Monday, February 25, 2013

Maps, part VIII

It has been a long time since I've done one of these posts, but as it turns out, these days I have even less time for map-making than I do for miniatures-painting. However, here at last I have enough maps to make another collection worthwhile. As always, please don't mistake these for real history!

First up, a look at a world where a natural disaster devastates the early United States:
From A House Built Of Flotsam: Early American Government and the Great Wave by Brewster Rogers (2006):

"At approximately 7:00 on the morning of May 17, 1786, Captain Harrington of the British merchantman Nancy, bound for Calcutta, noted a pillar of clouds or dark smoke to the southwest, in the direction of La Palma Island, one of the westernmost of the Canaries. About half an hour later, the ship was caught by an enormous swell, described by Captain Harrington as 'larger than any man on board had ever seen, and arising from a calm sea.' Harrington and the crew of the Nancy had been among the few to observe the eruption of the Cumbre Vieja volcano, and among the first to encounter the resulting poseidonic wave [1]...

"In recent decades, geologists and oceanographers have identified the proximate cause of the Great Wave: a lateral collapse event occurring on the westernmost flank of the island, which sent almost 100 cubic miles of rock plunging into the Atlantic ocean. Like a tiny stone thrown into a still pond, the ripples spread outward--but in this case, the ripples were poseidonic waves up to fifty feet high...

"Much of Europe was shielded by the eastern Canaries, though areas of northern Spain, northwestern France, western England, and Ireland all experienced heavy damage. Areas of coastal West Africa were devastated as well. Still, it was across the Atlantic that the Great Wave would be felt most keenly...

"Based on reports from survivors, the first waves reached the south end of Nova Scotia at approximately 8:30 a.m. local time. Points south were contacted over the course of the next three hours, with parts of East Florida not being reached until almost noon. To observers at the time, contact must have seemed terribly capricious, with some areas shielded by some nigh-imperceptible quirk of the coastline, while others suffered even greater damage from waves funneled into bays and straits..."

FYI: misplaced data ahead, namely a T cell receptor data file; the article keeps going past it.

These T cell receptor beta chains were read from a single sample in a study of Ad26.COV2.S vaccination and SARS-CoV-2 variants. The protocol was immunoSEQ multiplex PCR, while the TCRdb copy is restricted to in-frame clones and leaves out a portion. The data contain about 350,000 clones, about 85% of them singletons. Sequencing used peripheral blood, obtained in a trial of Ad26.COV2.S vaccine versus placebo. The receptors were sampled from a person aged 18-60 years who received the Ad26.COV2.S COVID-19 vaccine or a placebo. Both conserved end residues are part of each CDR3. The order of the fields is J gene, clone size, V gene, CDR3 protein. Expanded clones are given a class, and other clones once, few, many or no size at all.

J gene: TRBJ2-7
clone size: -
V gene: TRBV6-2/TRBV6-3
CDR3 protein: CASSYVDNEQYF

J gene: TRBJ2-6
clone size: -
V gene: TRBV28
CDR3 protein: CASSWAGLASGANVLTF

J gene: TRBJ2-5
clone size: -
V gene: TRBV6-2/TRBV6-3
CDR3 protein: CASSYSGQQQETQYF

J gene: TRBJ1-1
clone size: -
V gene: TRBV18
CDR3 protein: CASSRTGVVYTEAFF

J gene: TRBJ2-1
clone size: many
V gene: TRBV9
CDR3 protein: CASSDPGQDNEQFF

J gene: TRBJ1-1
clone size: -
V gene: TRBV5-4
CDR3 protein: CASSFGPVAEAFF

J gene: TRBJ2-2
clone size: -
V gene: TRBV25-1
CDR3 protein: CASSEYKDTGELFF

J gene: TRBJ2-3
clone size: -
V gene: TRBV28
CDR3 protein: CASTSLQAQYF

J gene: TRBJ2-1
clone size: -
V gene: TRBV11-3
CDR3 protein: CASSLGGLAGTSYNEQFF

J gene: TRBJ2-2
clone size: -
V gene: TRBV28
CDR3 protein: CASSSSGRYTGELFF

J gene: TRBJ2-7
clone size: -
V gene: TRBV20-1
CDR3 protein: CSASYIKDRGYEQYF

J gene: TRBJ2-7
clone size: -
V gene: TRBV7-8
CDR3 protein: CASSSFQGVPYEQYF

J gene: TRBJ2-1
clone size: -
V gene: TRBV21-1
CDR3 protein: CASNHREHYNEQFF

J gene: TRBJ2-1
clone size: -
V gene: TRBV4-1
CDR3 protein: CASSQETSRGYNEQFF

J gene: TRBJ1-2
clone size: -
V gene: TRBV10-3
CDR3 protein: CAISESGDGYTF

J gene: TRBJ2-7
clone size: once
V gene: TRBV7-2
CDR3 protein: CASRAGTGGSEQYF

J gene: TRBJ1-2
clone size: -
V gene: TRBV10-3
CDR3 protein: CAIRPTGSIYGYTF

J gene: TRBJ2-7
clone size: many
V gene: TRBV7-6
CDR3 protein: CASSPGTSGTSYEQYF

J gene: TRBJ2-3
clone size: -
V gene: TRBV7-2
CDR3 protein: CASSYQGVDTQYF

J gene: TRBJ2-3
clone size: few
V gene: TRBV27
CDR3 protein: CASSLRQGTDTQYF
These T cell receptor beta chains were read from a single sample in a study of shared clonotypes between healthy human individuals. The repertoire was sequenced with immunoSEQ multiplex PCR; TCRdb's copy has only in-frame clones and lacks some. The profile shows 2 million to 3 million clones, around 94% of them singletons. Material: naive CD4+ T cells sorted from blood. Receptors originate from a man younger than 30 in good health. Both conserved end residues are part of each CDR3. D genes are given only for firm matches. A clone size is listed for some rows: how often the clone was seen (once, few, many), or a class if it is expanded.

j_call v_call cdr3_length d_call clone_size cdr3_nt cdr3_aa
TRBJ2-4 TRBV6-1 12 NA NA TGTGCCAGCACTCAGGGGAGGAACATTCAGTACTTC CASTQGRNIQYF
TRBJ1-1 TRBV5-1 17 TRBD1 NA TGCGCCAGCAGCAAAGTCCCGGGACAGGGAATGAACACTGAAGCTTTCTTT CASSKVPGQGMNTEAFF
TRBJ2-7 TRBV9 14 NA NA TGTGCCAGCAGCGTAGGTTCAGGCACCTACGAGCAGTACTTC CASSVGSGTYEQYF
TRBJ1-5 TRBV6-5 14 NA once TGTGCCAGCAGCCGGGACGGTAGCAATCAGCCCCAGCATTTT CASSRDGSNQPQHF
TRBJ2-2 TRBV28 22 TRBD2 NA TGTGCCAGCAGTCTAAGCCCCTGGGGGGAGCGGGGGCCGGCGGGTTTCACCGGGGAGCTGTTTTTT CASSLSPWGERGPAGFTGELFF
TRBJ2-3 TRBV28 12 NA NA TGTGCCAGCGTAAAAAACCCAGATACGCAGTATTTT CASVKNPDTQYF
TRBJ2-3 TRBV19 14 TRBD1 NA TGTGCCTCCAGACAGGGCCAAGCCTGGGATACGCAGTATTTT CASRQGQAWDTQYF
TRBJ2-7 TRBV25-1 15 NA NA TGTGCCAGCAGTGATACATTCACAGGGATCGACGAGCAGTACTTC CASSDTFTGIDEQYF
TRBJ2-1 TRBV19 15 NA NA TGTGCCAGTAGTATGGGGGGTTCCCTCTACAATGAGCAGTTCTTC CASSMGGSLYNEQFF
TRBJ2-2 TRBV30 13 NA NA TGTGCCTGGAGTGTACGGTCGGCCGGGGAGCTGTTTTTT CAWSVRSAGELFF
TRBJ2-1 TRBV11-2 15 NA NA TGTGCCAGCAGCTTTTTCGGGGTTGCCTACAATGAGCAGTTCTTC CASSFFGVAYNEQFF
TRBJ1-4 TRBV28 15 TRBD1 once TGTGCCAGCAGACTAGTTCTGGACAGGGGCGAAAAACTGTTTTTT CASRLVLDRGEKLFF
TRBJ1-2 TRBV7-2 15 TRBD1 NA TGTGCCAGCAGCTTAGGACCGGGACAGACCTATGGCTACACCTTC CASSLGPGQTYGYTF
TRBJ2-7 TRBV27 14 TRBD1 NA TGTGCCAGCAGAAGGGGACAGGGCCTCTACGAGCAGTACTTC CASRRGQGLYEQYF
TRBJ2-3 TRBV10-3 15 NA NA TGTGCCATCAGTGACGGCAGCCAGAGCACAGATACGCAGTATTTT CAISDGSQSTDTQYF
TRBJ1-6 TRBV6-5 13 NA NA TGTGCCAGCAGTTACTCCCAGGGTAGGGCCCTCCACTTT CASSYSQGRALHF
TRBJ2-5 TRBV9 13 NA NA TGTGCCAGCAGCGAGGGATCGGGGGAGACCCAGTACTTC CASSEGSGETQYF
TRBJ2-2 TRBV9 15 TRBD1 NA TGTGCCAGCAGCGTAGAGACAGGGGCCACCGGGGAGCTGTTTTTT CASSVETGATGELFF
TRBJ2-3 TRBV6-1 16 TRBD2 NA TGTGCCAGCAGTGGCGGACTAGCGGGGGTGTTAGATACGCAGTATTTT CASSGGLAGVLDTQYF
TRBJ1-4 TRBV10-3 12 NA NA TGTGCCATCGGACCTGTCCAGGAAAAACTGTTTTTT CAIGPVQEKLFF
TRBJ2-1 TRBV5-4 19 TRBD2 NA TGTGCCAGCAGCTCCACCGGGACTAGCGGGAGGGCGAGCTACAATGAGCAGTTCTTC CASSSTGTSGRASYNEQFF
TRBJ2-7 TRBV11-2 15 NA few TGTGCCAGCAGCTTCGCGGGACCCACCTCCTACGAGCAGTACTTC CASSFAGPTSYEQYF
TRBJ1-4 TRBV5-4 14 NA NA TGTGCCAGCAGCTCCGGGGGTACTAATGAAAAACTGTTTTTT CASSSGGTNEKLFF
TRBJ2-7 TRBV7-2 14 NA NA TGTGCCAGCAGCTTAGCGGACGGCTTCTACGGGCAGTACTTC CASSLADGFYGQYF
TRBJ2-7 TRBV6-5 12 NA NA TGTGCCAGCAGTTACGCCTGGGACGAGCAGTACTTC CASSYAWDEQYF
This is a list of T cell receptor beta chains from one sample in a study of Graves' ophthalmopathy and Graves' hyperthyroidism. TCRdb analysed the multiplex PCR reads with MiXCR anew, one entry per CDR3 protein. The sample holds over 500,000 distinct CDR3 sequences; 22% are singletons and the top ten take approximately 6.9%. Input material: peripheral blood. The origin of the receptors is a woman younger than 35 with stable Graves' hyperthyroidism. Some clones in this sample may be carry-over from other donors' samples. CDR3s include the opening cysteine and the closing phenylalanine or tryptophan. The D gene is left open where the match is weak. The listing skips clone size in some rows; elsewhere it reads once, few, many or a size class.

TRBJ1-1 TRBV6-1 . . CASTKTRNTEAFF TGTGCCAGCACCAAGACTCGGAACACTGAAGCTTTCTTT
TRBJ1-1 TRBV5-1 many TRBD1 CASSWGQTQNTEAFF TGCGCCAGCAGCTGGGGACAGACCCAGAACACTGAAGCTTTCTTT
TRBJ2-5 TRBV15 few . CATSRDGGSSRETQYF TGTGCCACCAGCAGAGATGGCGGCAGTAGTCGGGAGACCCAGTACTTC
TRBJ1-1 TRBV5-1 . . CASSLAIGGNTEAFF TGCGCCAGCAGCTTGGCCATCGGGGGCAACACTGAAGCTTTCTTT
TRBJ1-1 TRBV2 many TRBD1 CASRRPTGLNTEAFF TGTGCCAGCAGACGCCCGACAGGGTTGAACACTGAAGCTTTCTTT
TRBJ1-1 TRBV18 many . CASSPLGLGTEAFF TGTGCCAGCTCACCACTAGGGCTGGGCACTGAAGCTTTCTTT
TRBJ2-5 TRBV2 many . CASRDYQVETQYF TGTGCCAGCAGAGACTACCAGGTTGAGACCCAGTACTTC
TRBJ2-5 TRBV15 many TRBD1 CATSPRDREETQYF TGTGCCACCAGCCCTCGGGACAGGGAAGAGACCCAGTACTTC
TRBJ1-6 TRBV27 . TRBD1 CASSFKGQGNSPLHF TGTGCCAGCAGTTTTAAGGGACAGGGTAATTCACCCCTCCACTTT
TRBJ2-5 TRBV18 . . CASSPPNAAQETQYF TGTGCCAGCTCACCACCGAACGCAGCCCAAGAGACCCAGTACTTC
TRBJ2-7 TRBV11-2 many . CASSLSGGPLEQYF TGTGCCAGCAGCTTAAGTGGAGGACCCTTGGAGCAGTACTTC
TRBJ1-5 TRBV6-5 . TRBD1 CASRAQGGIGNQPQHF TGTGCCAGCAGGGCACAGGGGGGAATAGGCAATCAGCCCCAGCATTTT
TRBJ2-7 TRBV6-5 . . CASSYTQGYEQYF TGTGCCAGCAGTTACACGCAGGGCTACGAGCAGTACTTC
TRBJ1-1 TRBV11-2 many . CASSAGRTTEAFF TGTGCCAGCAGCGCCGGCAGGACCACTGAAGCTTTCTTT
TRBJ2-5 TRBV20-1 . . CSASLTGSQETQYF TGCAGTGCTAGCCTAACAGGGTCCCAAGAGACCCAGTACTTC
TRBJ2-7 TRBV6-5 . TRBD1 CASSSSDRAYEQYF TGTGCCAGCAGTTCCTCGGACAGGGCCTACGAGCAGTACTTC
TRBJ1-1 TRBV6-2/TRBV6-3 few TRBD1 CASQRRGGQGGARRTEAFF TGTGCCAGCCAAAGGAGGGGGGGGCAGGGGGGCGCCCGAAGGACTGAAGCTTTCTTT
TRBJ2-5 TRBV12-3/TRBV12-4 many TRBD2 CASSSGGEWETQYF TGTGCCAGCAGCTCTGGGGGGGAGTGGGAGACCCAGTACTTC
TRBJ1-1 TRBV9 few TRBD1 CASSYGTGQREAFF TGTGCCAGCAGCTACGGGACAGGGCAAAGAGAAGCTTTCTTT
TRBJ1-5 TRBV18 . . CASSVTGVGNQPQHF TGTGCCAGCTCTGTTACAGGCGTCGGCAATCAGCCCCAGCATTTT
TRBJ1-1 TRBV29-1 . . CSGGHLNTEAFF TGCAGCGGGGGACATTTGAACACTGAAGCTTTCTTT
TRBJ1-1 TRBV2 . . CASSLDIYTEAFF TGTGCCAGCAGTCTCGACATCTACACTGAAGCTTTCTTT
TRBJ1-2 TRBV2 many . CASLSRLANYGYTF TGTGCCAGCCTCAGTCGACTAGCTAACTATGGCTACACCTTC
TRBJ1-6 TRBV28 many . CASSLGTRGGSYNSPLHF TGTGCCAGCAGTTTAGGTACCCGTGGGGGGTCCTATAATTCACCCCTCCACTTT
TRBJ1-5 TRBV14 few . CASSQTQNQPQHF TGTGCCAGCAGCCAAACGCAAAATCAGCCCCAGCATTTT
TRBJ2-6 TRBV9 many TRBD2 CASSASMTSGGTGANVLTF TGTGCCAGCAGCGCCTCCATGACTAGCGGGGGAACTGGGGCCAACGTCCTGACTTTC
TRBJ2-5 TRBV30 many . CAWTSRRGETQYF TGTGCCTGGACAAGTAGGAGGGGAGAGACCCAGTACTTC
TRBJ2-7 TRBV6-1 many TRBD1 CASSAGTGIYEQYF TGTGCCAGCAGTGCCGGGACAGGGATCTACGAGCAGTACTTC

"Boston was devastated... Much of Connecticut was shielded by Long Island, even as the Eastern Shore protected Baltimore and the Upper Chesapeake... New York City did not escape unscathed, but the damage could have been much worse. Philadelphia itself was spared, but Delaware Bay was choked with debris that took weeks to wash ashore. The Tidewater areas of Virginia, the most densely populated area of the state, was also the most badly damaged... All up and down the eastern seaboard, the same pattern of destruction was repeated. It was an event that could not help but leave a stamp upon a fledgling nation and its unwieldy government...

"Even before the Great Wave, there had been a growing dissatisfaction with the Articles of Confederation. In the aftermath of the disaster, as the helplessness of both the affected states and the Confederation government became clear, the 7th Confederation Congress, under the leadership of its President, John Hancock, began work on a new constitution--one which would vastly expand the powers of the central government..."

[1] TTL name for a tsunami--named for the Greek god of oceans and earthquakes.

Quick version: the Cumbre Vieja volcano goes off in 1786; a massive tsunami devastates the United States. The magnitude of death and destruction is enough to put a bit of a wrench into American demographics; while there is a general drive to settle further west, the country can't really support expansion on the scale of OTL--the U.S. may eventually cross the Mississippi, but probably won't reach the Pacific. The "Departments" are the result of an urge to consolidate and centralize--the states still technically exist, but the Departments end up being the main units of federalism. The capital is New York--parts of it, including Federal Hall, weren't too badly damaged, and nobody really felt like building a brand-new capital in some Potomac swamp when there was so much rebuilding to do...

Next, a quick look at a world where Constantinople Istanbul is known by another name entirely: